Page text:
When Katie Heaney published her first memoir, Never Have I Ever: My Life (So Far) Without a Date, which centered around her futile search for love and the perfect man in her mid-20s, she had no idea that a year after publishing it, she would find it—only with a woman, instead. It's this realization of her sexual identity which is the basis for Heaney's second memoir, Would You Rather?: A Memoir of Growing Up and Coming Out, which is a cogent, funny, and reflective look at what it was like for her to come out as an adult and then enter into her first serious relationship. There's also quite a bit of love shown to one Mr. Harry Styles, which we are very much here for.
Below, we talk with Heaney about her memoir, being "likable" in her writing, and, of course, Styles.
After Never Have I Ever came out in 2014, did you know you would be writing another? When did you get the sense that Would You Rather? was something you wanted to write?
I came out in the summer of 2015, but I didn't know right away that I would be writing a book about it. I didn't know to what extent there would be a project about it, but I knew that I wanted to be open with the internet and with the people that reached out to me and connected with me after my first book. They were so vulnerable and open in their emails to me, so I felt like I opened this channel, and I didn't want to close it off or sort of be misleading. It's not that I have this massive following, but there were enough people that had reached out after buying the first book that I felt I needed to address it. [Then,] when I came out in a Tumblr post, I got really good feedback. And I was on the Death, Sex, & Money podcast, and the New York magazine Sex Lives podcast, and people really responded to those, and that sort of made me feel like, "Okay there's more to say here."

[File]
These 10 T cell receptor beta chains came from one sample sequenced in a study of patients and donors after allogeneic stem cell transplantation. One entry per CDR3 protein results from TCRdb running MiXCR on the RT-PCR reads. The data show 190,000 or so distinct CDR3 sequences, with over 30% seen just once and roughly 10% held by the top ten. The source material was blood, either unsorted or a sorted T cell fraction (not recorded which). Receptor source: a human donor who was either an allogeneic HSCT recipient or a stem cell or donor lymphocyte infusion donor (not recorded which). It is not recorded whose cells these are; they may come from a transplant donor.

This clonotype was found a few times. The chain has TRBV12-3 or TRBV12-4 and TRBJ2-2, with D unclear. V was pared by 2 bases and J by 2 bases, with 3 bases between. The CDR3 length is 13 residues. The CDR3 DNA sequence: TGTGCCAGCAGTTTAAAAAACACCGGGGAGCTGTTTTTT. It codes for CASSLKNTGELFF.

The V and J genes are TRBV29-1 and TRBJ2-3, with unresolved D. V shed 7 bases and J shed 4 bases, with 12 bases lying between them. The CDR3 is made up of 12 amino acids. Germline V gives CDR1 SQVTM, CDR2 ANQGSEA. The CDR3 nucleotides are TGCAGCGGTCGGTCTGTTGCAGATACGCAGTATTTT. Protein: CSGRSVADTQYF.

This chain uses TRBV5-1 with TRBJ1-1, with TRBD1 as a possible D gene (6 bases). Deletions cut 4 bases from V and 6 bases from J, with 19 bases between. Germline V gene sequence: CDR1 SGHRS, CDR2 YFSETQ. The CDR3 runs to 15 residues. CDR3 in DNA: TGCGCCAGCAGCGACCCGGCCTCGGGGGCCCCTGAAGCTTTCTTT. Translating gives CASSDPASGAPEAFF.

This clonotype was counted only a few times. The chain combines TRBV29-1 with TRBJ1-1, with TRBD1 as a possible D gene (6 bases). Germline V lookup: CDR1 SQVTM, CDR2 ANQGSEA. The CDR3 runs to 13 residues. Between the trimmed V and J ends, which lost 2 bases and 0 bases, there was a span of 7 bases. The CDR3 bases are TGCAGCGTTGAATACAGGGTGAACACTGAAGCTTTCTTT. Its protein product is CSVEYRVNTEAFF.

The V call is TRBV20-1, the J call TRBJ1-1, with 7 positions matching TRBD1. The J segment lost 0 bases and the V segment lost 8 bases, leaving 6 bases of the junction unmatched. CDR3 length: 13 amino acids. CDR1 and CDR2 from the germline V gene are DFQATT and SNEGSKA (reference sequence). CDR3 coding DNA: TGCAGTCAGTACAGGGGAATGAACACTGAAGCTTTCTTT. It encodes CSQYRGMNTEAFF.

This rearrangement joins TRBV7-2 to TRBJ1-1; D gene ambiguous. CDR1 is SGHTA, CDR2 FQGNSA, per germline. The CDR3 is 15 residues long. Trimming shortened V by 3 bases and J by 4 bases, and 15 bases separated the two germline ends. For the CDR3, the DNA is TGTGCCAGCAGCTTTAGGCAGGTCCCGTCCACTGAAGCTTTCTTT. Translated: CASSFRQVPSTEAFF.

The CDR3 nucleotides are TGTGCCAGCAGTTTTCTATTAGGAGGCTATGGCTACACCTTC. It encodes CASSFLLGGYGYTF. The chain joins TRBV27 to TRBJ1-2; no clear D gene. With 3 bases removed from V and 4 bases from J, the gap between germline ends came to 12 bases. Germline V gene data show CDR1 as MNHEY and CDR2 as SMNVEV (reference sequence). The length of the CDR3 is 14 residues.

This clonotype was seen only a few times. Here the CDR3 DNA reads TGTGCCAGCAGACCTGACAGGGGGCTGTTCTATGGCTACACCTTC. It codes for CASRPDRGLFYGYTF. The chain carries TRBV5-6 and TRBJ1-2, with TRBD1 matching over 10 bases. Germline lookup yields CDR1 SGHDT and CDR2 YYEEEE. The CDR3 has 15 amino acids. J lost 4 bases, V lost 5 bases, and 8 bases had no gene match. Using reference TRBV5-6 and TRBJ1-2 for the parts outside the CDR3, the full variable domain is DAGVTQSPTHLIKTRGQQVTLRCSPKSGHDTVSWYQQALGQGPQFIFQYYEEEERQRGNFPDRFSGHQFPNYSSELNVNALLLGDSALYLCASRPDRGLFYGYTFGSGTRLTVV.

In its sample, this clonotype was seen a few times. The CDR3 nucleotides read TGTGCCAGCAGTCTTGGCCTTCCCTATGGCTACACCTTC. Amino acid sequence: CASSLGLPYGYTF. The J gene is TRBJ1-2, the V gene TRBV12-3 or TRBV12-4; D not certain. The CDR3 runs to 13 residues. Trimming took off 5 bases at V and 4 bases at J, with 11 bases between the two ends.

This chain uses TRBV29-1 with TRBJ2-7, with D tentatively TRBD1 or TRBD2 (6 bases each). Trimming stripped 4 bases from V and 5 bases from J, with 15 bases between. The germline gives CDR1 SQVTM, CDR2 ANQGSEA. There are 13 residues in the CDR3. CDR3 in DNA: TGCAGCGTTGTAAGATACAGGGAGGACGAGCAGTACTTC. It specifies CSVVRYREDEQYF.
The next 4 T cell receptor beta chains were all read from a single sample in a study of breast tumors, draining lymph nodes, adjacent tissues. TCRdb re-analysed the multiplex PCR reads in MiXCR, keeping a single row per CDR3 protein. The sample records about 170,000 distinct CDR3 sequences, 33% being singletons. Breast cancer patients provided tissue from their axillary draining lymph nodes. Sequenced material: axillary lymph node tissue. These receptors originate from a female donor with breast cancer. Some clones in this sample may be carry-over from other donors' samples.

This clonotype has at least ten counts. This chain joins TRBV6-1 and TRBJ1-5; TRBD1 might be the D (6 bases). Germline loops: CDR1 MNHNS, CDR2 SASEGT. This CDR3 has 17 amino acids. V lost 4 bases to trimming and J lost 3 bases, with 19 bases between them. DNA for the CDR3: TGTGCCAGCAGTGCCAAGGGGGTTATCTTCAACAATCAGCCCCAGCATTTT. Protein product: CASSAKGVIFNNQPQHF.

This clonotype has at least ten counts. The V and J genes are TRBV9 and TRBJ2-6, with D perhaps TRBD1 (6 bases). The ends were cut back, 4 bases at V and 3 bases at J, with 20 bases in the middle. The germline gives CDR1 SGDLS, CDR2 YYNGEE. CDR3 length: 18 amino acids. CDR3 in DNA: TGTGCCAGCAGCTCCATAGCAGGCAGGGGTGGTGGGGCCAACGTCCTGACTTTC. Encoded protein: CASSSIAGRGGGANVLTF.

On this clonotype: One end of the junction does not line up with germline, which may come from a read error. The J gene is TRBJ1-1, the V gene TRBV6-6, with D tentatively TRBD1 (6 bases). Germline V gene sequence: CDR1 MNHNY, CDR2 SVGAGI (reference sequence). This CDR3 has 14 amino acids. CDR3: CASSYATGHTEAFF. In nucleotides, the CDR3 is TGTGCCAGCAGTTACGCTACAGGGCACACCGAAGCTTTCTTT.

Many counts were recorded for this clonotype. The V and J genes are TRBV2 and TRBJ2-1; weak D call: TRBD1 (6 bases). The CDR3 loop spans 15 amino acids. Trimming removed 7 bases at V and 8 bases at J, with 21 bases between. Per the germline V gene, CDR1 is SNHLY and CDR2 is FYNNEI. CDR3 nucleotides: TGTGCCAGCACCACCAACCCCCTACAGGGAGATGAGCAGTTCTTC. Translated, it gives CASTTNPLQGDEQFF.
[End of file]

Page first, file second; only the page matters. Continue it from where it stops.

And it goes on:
Your writing works well to balance the often-serious issues you're writing about with humor and relatability. How did you approach writing this book and creating that voice? And how does it relate to how you approached your first book?
For me, it was definitely a balancing act, because I want it to be something that stands on its own, where you don't need the first [memoir]. So much of my coming out process and my reflection on that process is wrapped up in having had this sort of public identity of my relationships—and lack thereof—and that dichotomy between public and private identity was such a part of [this story] that I didn't see how there would be a way to not bring my first book into it, or at least a couple parts. It was also about the relationship between my readers and me; a big part of my own struggle and my own coming to terms with my sexuality was what that would mean to these people that I don't know but that I feel connected to.
In your book, you write about figuring out how to be likable or not. How did coming to terms with your own likability play a role in this story?
I've always been someone who assumes a little too strongly that other people know who I am because I have such a strong sense of self; I assume that everyone else can get a clear reading on my personality as I see it before they meet me or when they meet me. But that's just not true, and the older I get, the more I realize that that's not true, but, also, the less important to me it is to sort of make up for that or worry about that upfront.